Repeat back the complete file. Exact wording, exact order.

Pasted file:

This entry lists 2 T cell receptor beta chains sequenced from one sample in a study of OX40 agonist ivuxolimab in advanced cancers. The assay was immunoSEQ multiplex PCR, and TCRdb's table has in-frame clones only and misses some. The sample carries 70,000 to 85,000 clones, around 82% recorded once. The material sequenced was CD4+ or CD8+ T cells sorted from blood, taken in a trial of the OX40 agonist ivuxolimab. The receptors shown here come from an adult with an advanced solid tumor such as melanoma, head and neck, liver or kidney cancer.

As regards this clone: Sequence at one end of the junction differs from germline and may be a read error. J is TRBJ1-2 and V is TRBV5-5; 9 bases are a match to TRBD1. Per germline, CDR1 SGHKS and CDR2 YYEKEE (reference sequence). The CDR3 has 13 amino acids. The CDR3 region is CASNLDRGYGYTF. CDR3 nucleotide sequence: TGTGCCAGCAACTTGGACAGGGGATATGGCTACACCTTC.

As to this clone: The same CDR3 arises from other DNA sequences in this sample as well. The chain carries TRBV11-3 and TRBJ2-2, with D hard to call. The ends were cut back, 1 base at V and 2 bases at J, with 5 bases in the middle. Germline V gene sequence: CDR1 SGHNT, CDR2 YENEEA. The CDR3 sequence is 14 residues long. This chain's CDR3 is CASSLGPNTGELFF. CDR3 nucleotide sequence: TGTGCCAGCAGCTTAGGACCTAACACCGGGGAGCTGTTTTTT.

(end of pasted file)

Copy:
This entry lists 2 T cell receptor beta chains sequenced from one sample in a study of OX40 agonist ivuxolimab in advanced cancers. The assay was immunoSEQ multiplex PCR, and TCRdb's table has in-frame clones only and misses some. The sample carries 70,000 to 85,000 clones, around 82% recorded once. The material sequenced was CD4+ or CD8+ T cells sorted from blood, taken in a trial of the OX40 agonist ivuxolimab. The receptors shown here come from an adult with an advanced solid tumor such as melanoma, head and neck, liver or kidney cancer.

As regards this clone: Sequence at one end of the junction differs from germline and may be a read error. J is TRBJ1-2 and V is TRBV5-5; 9 bases are a match to TRBD1. Per germline, CDR1 SGHKS and CDR2 YYEKEE (reference sequence). The CDR3 has 13 amino acids. The CDR3 region is CASNLDRGYGYTF. CDR3 nucleotide sequence: TGTGCCAGCAACTTGGACAGGGGATATGGCTACACCTTC.

As to this clone: The same CDR3 arises from other DNA sequences in this sample as well. The chain carries TRBV11-3 and TRBJ2-2, with D hard to call. The ends were cut back, 1 base at V and 2 bases at J, with 5 bases in the middle. Germline V gene sequence: CDR1 SGHNT, CDR2 YENEEA. The CDR3 sequence is 14 residues long. This chain's CDR3 is CASSLGPNTGELFF. CDR3 nucleotide sequence: TGTGCCAGCAGCTTAGGACCTAACACCGGGGAGCTGTTTTTT.